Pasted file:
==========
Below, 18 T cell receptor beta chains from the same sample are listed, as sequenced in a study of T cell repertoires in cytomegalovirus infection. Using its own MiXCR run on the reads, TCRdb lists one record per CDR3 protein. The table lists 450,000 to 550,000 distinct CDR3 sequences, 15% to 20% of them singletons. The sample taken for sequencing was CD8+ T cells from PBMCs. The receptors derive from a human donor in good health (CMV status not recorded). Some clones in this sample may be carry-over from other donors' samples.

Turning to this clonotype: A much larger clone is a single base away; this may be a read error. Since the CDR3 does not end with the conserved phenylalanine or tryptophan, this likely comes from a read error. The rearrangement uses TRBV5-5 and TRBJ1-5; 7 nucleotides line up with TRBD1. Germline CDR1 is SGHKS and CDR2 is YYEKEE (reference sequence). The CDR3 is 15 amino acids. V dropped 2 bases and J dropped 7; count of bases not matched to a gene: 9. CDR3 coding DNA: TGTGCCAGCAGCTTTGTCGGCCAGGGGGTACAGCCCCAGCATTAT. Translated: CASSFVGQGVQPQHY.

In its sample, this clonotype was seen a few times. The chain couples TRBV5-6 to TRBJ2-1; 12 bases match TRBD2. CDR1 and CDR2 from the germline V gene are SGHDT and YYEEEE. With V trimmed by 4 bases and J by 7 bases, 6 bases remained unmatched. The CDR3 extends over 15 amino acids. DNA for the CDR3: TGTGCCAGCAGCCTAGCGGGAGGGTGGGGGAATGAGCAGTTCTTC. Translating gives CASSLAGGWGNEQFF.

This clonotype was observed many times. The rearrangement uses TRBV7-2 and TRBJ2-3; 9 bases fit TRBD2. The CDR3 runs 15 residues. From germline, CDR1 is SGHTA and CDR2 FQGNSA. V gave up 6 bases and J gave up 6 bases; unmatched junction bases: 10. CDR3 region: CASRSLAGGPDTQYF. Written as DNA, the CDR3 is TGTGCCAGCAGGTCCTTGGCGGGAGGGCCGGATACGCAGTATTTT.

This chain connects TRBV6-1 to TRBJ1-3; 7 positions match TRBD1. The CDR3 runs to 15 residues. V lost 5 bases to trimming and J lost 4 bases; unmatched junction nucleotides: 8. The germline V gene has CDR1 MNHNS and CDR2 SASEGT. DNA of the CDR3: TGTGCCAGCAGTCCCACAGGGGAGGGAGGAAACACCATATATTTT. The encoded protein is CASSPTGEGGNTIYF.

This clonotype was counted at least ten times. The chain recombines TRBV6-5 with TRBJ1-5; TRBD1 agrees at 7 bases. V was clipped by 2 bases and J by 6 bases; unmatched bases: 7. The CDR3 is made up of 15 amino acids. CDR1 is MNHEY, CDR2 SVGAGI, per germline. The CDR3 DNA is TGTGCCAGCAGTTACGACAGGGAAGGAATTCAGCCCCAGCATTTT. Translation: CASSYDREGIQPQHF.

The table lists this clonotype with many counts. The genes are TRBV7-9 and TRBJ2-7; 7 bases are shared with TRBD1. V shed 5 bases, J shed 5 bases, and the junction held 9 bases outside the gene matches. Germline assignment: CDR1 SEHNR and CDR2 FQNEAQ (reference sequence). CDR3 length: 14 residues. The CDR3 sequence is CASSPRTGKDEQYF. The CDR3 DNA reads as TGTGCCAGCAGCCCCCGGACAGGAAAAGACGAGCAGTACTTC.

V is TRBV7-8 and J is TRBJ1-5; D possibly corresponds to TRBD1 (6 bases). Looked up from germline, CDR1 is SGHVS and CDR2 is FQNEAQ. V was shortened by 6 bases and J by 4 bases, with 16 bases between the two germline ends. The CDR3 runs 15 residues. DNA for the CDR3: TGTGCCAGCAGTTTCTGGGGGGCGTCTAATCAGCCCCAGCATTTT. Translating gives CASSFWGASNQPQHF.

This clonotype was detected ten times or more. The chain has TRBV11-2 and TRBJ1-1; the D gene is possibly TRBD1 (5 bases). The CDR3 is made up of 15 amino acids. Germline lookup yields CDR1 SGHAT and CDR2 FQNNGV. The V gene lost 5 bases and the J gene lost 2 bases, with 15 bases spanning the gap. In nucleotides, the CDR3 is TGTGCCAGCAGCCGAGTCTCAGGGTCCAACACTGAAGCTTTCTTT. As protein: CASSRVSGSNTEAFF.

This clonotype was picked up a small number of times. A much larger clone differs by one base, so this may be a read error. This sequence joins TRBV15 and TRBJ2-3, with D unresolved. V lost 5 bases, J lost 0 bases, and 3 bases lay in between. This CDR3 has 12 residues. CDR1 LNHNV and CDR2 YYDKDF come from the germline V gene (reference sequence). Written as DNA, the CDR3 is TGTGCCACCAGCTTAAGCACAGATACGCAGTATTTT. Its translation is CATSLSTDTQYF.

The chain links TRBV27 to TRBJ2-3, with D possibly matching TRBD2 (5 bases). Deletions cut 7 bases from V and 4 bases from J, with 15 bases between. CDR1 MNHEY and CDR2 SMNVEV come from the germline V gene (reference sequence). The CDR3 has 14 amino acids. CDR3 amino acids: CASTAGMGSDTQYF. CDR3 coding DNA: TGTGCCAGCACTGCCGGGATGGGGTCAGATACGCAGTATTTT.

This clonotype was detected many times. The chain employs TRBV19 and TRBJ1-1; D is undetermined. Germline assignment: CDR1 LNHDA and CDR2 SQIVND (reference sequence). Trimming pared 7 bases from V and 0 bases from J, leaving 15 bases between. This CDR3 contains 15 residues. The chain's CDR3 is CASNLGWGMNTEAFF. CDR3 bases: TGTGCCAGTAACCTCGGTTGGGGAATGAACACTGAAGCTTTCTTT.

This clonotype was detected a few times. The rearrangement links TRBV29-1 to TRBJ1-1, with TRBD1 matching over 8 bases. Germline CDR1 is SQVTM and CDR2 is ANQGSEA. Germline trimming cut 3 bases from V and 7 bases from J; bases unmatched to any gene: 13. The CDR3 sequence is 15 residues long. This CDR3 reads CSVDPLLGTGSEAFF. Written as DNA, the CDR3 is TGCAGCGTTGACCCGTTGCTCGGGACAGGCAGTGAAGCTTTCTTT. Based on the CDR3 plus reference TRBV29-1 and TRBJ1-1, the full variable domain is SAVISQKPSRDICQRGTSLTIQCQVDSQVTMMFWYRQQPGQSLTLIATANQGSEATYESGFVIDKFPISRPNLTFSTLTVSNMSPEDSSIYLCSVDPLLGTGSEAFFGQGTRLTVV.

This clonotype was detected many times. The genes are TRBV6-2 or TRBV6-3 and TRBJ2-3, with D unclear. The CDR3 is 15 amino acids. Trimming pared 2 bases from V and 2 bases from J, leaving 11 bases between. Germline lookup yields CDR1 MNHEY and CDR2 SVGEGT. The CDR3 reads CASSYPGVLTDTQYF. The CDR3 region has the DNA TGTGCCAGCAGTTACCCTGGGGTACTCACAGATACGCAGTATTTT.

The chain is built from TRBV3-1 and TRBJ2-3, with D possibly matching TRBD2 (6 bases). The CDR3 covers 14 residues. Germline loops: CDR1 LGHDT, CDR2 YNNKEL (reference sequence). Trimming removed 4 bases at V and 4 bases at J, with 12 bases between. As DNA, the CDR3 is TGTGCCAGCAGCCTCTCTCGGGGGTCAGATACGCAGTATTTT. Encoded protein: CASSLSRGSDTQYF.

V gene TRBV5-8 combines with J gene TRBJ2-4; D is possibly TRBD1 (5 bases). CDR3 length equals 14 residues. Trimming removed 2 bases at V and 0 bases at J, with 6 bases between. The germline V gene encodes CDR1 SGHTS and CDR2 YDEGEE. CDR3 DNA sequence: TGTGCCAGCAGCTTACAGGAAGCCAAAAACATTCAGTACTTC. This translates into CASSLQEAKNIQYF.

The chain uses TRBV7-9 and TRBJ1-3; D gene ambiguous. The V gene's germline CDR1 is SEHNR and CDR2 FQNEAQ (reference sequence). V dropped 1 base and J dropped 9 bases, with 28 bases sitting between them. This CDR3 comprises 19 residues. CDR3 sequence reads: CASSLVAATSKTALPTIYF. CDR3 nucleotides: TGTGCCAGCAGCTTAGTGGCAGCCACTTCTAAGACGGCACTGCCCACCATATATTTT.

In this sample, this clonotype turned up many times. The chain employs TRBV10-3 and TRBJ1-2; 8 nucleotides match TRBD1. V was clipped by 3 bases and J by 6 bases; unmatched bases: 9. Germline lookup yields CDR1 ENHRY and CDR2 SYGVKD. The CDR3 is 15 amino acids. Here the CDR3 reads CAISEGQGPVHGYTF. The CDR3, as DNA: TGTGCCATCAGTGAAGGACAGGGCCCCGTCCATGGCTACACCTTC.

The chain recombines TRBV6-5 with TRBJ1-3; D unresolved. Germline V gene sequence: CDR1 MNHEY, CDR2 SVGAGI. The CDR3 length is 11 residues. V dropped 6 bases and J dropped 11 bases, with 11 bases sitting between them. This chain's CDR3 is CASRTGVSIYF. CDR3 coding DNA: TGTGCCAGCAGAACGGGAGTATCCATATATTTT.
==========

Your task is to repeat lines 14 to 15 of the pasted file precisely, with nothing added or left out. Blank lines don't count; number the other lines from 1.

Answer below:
This clonotype was detected many times. The genes are TRBV6-2 or TRBV6-3 and TRBJ2-3, with D unclear. The CDR3 is 15 amino acids. Trimming pared 2 bases from V and 2 bases from J, leaving 11 bases between. Germline lookup yields CDR1 MNHEY and CDR2 SVGEGT. The CDR3 reads CASSYPGVLTDTQYF. The CDR3 region has the DNA TGTGCCAGCAGTTACCCTGGGGTACTCACAGATACGCAGTATTTT.

The chain is built from TRBV3-1 and TRBJ2-3, with D possibly matching TRBD2 (6 bases). The CDR3 covers 14 residues. Germline loops: CDR1 LGHDT, CDR2 YNNKEL (reference sequence). Trimming removed 4 bases at V and 4 bases at J, with 12 bases between. As DNA, the CDR3 is TGTGCCAGCAGCCTCTCTCGGGGGTCAGATACGCAGTATTTT. Encoded protein: CASSLSRGSDTQYF.